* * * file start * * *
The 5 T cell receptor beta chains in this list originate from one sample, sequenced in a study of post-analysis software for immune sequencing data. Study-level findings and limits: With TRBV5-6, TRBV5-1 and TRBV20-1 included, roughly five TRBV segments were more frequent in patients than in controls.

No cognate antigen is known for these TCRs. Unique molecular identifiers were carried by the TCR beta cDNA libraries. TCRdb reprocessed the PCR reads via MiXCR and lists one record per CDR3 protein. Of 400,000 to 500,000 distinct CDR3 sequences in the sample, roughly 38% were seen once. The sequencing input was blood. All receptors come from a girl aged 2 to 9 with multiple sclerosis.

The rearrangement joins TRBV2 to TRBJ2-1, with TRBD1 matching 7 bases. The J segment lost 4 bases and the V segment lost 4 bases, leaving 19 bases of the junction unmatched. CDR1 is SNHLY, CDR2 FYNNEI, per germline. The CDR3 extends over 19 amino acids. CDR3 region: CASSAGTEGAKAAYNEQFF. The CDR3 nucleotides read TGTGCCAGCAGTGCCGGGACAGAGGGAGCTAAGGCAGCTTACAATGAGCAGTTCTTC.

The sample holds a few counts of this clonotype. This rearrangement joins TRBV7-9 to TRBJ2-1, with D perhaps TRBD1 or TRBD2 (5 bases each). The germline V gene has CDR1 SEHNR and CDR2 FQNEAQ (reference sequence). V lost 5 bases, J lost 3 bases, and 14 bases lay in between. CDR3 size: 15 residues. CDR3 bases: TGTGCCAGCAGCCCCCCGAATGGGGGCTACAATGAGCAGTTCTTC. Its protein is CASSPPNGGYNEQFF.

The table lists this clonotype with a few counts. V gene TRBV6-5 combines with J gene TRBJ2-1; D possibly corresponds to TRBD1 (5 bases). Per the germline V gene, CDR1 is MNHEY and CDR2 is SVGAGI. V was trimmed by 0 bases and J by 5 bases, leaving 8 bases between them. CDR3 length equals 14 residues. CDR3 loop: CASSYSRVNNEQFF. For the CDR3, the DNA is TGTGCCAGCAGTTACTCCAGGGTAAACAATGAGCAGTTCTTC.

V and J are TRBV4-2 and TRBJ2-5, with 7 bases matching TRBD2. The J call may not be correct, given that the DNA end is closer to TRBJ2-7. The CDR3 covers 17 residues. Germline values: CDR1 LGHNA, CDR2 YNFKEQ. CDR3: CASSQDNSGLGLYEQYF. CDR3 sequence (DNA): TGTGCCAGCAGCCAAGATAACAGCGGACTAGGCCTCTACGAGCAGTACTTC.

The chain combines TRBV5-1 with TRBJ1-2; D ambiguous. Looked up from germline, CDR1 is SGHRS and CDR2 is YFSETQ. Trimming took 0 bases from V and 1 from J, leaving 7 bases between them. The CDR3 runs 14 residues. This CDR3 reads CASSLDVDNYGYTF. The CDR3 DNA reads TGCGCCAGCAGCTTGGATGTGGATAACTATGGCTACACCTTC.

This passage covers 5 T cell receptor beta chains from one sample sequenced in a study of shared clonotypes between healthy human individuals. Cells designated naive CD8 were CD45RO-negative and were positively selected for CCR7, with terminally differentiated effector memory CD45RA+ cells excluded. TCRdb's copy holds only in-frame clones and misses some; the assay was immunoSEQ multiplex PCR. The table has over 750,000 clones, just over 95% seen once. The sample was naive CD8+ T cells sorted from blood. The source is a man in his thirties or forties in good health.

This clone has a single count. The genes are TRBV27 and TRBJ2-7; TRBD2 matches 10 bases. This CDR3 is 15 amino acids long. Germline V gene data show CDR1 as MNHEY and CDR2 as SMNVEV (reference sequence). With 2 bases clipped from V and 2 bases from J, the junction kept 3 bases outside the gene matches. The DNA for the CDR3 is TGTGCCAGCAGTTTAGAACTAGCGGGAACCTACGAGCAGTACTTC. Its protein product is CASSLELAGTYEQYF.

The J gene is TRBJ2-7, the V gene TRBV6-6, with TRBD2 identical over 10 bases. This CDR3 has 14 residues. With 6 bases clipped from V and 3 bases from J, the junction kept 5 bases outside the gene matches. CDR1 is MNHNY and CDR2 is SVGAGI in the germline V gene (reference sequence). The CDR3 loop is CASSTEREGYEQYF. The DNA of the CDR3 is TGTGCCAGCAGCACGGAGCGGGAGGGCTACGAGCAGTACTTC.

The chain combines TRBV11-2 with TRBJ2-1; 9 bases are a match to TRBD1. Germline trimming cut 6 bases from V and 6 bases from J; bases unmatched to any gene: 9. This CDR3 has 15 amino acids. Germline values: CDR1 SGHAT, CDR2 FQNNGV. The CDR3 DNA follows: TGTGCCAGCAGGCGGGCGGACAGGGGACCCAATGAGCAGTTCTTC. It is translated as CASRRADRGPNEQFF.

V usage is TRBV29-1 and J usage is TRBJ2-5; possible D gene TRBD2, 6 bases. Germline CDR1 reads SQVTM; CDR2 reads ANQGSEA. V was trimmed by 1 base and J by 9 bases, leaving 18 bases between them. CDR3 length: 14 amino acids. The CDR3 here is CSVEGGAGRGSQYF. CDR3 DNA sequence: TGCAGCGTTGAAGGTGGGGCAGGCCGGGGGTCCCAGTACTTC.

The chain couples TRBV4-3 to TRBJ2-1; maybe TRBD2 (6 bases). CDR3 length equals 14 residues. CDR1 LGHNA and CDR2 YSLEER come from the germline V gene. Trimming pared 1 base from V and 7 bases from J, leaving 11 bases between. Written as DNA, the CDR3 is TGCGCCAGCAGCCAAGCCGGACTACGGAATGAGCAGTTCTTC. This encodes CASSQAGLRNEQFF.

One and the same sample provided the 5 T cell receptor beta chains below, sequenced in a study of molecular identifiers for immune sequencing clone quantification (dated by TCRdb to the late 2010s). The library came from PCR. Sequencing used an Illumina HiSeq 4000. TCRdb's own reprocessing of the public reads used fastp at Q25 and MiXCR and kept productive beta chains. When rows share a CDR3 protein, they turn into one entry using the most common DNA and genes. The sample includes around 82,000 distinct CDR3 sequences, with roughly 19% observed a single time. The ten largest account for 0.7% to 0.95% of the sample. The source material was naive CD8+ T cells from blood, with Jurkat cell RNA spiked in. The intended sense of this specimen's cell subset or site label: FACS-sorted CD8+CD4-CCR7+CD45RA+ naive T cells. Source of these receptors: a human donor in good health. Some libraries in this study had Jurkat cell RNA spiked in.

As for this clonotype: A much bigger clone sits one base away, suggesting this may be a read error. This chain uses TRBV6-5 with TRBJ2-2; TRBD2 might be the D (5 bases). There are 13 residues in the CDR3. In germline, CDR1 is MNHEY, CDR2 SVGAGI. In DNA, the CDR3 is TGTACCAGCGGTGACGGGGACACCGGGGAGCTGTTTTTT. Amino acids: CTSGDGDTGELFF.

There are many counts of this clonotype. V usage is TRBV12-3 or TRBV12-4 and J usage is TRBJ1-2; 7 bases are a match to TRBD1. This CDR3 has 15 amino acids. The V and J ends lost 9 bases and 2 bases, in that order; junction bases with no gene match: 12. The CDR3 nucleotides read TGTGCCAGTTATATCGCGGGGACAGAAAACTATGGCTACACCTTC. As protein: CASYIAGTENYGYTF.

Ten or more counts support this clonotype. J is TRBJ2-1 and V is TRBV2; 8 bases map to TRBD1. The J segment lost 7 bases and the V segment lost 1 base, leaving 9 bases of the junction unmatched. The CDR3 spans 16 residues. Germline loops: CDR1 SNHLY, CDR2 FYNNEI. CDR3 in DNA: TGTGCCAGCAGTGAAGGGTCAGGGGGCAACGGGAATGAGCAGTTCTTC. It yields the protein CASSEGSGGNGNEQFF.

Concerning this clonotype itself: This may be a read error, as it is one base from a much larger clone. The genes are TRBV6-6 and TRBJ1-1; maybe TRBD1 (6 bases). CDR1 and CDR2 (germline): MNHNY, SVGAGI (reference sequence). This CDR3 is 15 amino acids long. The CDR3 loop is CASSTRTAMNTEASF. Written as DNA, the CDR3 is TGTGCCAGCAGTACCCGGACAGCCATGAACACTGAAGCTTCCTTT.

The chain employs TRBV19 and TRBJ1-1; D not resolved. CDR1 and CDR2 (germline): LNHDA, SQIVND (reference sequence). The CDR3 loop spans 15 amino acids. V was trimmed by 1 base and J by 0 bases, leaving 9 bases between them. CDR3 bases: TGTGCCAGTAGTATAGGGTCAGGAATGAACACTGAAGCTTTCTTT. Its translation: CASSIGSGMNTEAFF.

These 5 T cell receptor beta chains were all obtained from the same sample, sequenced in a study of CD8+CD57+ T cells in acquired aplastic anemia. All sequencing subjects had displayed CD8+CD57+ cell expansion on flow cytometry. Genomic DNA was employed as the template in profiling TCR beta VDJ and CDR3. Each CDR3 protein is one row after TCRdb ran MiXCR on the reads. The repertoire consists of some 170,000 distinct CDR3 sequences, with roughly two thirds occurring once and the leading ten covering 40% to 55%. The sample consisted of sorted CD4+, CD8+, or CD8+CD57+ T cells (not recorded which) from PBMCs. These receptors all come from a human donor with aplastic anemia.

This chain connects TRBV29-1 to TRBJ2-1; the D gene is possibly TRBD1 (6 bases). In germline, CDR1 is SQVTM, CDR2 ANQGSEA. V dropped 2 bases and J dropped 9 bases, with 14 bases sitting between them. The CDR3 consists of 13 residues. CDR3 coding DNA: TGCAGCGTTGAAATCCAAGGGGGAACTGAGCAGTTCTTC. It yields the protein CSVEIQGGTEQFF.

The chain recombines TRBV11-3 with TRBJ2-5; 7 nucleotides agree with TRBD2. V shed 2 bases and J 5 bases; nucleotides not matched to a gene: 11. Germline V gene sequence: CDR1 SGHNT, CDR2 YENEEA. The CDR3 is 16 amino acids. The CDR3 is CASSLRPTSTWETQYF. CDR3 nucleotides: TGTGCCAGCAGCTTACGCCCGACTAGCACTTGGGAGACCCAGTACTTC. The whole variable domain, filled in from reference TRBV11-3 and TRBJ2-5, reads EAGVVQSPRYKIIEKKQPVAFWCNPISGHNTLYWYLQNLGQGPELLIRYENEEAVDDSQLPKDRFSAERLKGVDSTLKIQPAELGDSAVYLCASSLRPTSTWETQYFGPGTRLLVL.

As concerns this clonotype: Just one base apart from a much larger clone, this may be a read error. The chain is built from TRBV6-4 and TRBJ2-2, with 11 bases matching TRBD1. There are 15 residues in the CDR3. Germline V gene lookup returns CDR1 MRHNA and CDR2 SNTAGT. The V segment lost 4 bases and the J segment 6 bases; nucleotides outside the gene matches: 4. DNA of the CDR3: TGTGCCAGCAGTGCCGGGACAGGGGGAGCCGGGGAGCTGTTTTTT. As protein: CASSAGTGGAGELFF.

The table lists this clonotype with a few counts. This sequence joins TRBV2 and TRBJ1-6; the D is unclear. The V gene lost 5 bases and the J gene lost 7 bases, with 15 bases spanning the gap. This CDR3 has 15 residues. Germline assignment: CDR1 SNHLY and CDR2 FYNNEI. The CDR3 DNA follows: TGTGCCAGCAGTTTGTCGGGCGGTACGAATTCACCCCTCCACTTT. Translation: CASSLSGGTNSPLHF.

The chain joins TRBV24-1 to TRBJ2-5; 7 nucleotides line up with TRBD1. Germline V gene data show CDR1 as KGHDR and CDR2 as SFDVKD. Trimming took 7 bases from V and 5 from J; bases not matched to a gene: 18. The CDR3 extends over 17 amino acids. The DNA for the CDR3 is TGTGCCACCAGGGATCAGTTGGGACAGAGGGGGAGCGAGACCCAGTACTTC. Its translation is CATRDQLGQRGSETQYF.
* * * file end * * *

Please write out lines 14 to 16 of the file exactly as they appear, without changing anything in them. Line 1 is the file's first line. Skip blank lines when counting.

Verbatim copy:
One and the same sample provided the 5 T cell receptor beta chains below, sequenced in a study of molecular identifiers for immune sequencing clone quantification (dated by TCRdb to the late 2010s). The library came from PCR. Sequencing used an Illumina HiSeq 4000. TCRdb's own reprocessing of the public reads used fastp at Q25 and MiXCR and kept productive beta chains. When rows share a CDR3 protein, they turn into one entry using the most common DNA and genes. The sample includes around 82,000 distinct CDR3 sequences, with roughly 19% observed a single time. The ten largest account for 0.7% to 0.95% of the sample. The source material was naive CD8+ T cells from blood, with Jurkat cell RNA spiked in. The intended sense of this specimen's cell subset or site label: FACS-sorted CD8+CD4-CCR7+CD45RA+ naive T cells. Source of these receptors: a human donor in good health. Some libraries in this study had Jurkat cell RNA spiked in.

As for this clonotype: A much bigger clone sits one base away, suggesting this may be a read error. This chain uses TRBV6-5 with TRBJ2-2; TRBD2 might be the D (5 bases). There are 13 residues in the CDR3. In germline, CDR1 is MNHEY, CDR2 SVGAGI. In DNA, the CDR3 is TGTACCAGCGGTGACGGGGACACCGGGGAGCTGTTTTTT. Amino acids: CTSGDGDTGELFF.

There are many counts of this clonotype. V usage is TRBV12-3 or TRBV12-4 and J usage is TRBJ1-2; 7 bases are a match to TRBD1. This CDR3 has 15 amino acids. The V and J ends lost 9 bases and 2 bases, in that order; junction bases with no gene match: 12. The CDR3 nucleotides read TGTGCCAGTTATATCGCGGGGACAGAAAACTATGGCTACACCTTC. As protein: CASYIAGTENYGYTF.